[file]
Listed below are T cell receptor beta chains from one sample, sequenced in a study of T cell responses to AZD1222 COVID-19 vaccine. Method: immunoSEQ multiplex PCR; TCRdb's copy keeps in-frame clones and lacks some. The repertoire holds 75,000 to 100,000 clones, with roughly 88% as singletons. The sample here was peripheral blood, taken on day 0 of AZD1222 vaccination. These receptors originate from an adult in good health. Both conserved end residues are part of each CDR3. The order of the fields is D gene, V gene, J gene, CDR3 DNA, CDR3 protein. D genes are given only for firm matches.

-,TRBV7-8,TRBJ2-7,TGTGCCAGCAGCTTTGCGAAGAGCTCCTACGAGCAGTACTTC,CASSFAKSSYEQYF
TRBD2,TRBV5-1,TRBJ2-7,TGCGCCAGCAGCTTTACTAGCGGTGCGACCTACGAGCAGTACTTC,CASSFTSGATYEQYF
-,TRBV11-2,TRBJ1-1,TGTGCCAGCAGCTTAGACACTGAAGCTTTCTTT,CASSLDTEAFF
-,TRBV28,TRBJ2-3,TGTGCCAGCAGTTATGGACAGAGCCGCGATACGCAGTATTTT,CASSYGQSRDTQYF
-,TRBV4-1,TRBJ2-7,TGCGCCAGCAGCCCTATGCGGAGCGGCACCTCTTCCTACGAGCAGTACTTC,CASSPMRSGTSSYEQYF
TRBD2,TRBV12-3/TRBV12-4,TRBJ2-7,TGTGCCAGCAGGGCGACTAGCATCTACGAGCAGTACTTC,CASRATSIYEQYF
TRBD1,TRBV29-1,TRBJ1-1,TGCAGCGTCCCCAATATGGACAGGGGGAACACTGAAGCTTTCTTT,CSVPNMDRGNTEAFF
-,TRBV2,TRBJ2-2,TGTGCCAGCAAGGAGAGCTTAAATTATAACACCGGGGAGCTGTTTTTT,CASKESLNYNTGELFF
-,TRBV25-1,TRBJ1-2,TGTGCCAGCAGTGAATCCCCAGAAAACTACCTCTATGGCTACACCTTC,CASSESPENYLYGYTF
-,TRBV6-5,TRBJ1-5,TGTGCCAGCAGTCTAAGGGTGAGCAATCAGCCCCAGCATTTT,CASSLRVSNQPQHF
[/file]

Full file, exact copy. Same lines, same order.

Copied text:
Listed below are T cell receptor beta chains from one sample, sequenced in a study of T cell responses to AZD1222 COVID-19 vaccine. Method: immunoSEQ multiplex PCR; TCRdb's copy keeps in-frame clones and lacks some. The repertoire holds 75,000 to 100,000 clones, with roughly 88% as singletons. The sample here was peripheral blood, taken on day 0 of AZD1222 vaccination. These receptors originate from an adult in good health. Both conserved end residues are part of each CDR3. The order of the fields is D gene, V gene, J gene, CDR3 DNA, CDR3 protein. D genes are given only for firm matches.

-,TRBV7-8,TRBJ2-7,TGTGCCAGCAGCTTTGCGAAGAGCTCCTACGAGCAGTACTTC,CASSFAKSSYEQYF
TRBD2,TRBV5-1,TRBJ2-7,TGCGCCAGCAGCTTTACTAGCGGTGCGACCTACGAGCAGTACTTC,CASSFTSGATYEQYF
-,TRBV11-2,TRBJ1-1,TGTGCCAGCAGCTTAGACACTGAAGCTTTCTTT,CASSLDTEAFF
-,TRBV28,TRBJ2-3,TGTGCCAGCAGTTATGGACAGAGCCGCGATACGCAGTATTTT,CASSYGQSRDTQYF
-,TRBV4-1,TRBJ2-7,TGCGCCAGCAGCCCTATGCGGAGCGGCACCTCTTCCTACGAGCAGTACTTC,CASSPMRSGTSSYEQYF
TRBD2,TRBV12-3/TRBV12-4,TRBJ2-7,TGTGCCAGCAGGGCGACTAGCATCTACGAGCAGTACTTC,CASRATSIYEQYF
TRBD1,TRBV29-1,TRBJ1-1,TGCAGCGTCCCCAATATGGACAGGGGGAACACTGAAGCTTTCTTT,CSVPNMDRGNTEAFF
-,TRBV2,TRBJ2-2,TGTGCCAGCAAGGAGAGCTTAAATTATAACACCGGGGAGCTGTTTTTT,CASKESLNYNTGELFF
-,TRBV25-1,TRBJ1-2,TGTGCCAGCAGTGAATCCCCAGAAAACTACCTCTATGGCTACACCTTC,CASSESPENYLYGYTF
-,TRBV6-5,TRBJ1-5,TGTGCCAGCAGTCTAAGGGTGAGCAATCAGCCCCAGCATTTT,CASSLRVSNQPQHF